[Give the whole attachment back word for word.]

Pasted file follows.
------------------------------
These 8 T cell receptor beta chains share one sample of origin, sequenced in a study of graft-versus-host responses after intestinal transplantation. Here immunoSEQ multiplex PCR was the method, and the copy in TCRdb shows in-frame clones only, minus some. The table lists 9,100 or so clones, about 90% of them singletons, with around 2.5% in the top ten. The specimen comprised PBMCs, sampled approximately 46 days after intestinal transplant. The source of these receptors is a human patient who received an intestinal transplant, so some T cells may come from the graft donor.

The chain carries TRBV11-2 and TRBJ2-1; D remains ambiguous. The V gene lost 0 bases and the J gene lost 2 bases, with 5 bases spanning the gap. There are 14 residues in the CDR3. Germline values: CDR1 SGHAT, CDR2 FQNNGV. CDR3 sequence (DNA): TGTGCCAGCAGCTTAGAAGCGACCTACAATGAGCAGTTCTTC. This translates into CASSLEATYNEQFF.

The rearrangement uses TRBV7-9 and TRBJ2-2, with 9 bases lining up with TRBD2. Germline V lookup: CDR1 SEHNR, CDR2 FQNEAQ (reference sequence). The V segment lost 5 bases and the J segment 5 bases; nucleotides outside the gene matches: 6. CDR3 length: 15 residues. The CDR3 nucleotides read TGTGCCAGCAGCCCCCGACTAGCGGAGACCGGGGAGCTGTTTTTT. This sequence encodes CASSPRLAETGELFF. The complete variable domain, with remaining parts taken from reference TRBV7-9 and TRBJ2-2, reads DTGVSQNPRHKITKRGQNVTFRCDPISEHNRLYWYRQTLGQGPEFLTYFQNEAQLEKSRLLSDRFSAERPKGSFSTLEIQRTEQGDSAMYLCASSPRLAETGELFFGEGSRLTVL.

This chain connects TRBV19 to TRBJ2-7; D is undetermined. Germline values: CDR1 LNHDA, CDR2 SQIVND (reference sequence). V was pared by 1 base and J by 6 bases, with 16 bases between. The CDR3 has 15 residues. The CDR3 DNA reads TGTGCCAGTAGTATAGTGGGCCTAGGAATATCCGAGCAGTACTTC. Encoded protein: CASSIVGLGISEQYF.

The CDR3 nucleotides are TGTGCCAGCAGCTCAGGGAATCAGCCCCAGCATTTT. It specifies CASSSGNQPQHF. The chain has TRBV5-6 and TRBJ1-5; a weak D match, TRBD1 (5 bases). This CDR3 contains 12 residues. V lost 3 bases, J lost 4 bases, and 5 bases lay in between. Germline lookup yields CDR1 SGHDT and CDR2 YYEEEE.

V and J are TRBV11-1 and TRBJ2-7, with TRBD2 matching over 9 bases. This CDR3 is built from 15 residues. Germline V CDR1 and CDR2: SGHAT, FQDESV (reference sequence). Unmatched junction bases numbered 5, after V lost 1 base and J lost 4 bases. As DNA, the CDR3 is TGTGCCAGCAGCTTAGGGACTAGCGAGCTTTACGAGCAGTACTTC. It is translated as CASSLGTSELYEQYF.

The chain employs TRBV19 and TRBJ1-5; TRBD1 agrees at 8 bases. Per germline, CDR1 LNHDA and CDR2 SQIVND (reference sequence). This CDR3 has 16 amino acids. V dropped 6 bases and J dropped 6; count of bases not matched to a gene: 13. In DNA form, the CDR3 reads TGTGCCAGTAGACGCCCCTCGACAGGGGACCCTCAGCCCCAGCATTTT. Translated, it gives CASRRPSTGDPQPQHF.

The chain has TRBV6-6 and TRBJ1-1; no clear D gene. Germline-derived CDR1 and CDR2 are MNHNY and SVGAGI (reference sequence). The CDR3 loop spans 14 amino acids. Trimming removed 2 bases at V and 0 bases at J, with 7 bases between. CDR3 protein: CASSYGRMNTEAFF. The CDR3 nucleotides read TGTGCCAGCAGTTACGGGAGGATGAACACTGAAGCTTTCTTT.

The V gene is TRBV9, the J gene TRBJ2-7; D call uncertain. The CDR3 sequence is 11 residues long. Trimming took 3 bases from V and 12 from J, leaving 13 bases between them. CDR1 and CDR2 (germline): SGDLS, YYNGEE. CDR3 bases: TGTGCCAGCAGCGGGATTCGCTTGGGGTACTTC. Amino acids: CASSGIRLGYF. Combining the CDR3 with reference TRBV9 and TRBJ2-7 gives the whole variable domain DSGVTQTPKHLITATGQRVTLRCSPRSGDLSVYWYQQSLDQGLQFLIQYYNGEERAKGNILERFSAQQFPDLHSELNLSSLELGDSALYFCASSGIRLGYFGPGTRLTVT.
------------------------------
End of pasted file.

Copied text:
These 8 T cell receptor beta chains share one sample of origin, sequenced in a study of graft-versus-host responses after intestinal transplantation. Here immunoSEQ multiplex PCR was the method, and the copy in TCRdb shows in-frame clones only, minus some. The table lists 9,100 or so clones, about 90% of them singletons, with around 2.5% in the top ten. The specimen comprised PBMCs, sampled approximately 46 days after intestinal transplant. The source of these receptors is a human patient who received an intestinal transplant, so some T cells may come from the graft donor.

The chain carries TRBV11-2 and TRBJ2-1; D remains ambiguous. The V gene lost 0 bases and the J gene lost 2 bases, with 5 bases spanning the gap. There are 14 residues in the CDR3. Germline values: CDR1 SGHAT, CDR2 FQNNGV. CDR3 sequence (DNA): TGTGCCAGCAGCTTAGAAGCGACCTACAATGAGCAGTTCTTC. This translates into CASSLEATYNEQFF.

The rearrangement uses TRBV7-9 and TRBJ2-2, with 9 bases lining up with TRBD2. Germline V lookup: CDR1 SEHNR, CDR2 FQNEAQ (reference sequence). The V segment lost 5 bases and the J segment 5 bases; nucleotides outside the gene matches: 6. CDR3 length: 15 residues. The CDR3 nucleotides read TGTGCCAGCAGCCCCCGACTAGCGGAGACCGGGGAGCTGTTTTTT. This sequence encodes CASSPRLAETGELFF. The complete variable domain, with remaining parts taken from reference TRBV7-9 and TRBJ2-2, reads DTGVSQNPRHKITKRGQNVTFRCDPISEHNRLYWYRQTLGQGPEFLTYFQNEAQLEKSRLLSDRFSAERPKGSFSTLEIQRTEQGDSAMYLCASSPRLAETGELFFGEGSRLTVL.

This chain connects TRBV19 to TRBJ2-7; D is undetermined. Germline values: CDR1 LNHDA, CDR2 SQIVND (reference sequence). V was pared by 1 base and J by 6 bases, with 16 bases between. The CDR3 has 15 residues. The CDR3 DNA reads TGTGCCAGTAGTATAGTGGGCCTAGGAATATCCGAGCAGTACTTC. Encoded protein: CASSIVGLGISEQYF.

The CDR3 nucleotides are TGTGCCAGCAGCTCAGGGAATCAGCCCCAGCATTTT. It specifies CASSSGNQPQHF. The chain has TRBV5-6 and TRBJ1-5; a weak D match, TRBD1 (5 bases). This CDR3 contains 12 residues. V lost 3 bases, J lost 4 bases, and 5 bases lay in between. Germline lookup yields CDR1 SGHDT and CDR2 YYEEEE.

V and J are TRBV11-1 and TRBJ2-7, with TRBD2 matching over 9 bases. This CDR3 is built from 15 residues. Germline V CDR1 and CDR2: SGHAT, FQDESV (reference sequence). Unmatched junction bases numbered 5, after V lost 1 base and J lost 4 bases. As DNA, the CDR3 is TGTGCCAGCAGCTTAGGGACTAGCGAGCTTTACGAGCAGTACTTC. It is translated as CASSLGTSELYEQYF.

The chain employs TRBV19 and TRBJ1-5; TRBD1 agrees at 8 bases. Per germline, CDR1 LNHDA and CDR2 SQIVND (reference sequence). This CDR3 has 16 amino acids. V dropped 6 bases and J dropped 6; count of bases not matched to a gene: 13. In DNA form, the CDR3 reads TGTGCCAGTAGACGCCCCTCGACAGGGGACCCTCAGCCCCAGCATTTT. Translated, it gives CASRRPSTGDPQPQHF.

The chain has TRBV6-6 and TRBJ1-1; no clear D gene. Germline-derived CDR1 and CDR2 are MNHNY and SVGAGI (reference sequence). The CDR3 loop spans 14 amino acids. Trimming removed 2 bases at V and 0 bases at J, with 7 bases between. CDR3 protein: CASSYGRMNTEAFF. The CDR3 nucleotides read TGTGCCAGCAGTTACGGGAGGATGAACACTGAAGCTTTCTTT.

The V gene is TRBV9, the J gene TRBJ2-7; D call uncertain. The CDR3 sequence is 11 residues long. Trimming took 3 bases from V and 12 from J, leaving 13 bases between them. CDR1 and CDR2 (germline): SGDLS, YYNGEE. CDR3 bases: TGTGCCAGCAGCGGGATTCGCTTGGGGTACTTC. Amino acids: CASSGIRLGYF. Combining the CDR3 with reference TRBV9 and TRBJ2-7 gives the whole variable domain DSGVTQTPKHLITATGQRVTLRCSPRSGDLSVYWYQQSLDQGLQFLIQYYNGEERAKGNILERFSAQQFPDLHSELNLSSLELGDSALYFCASSGIRLGYFGPGTRLTVT.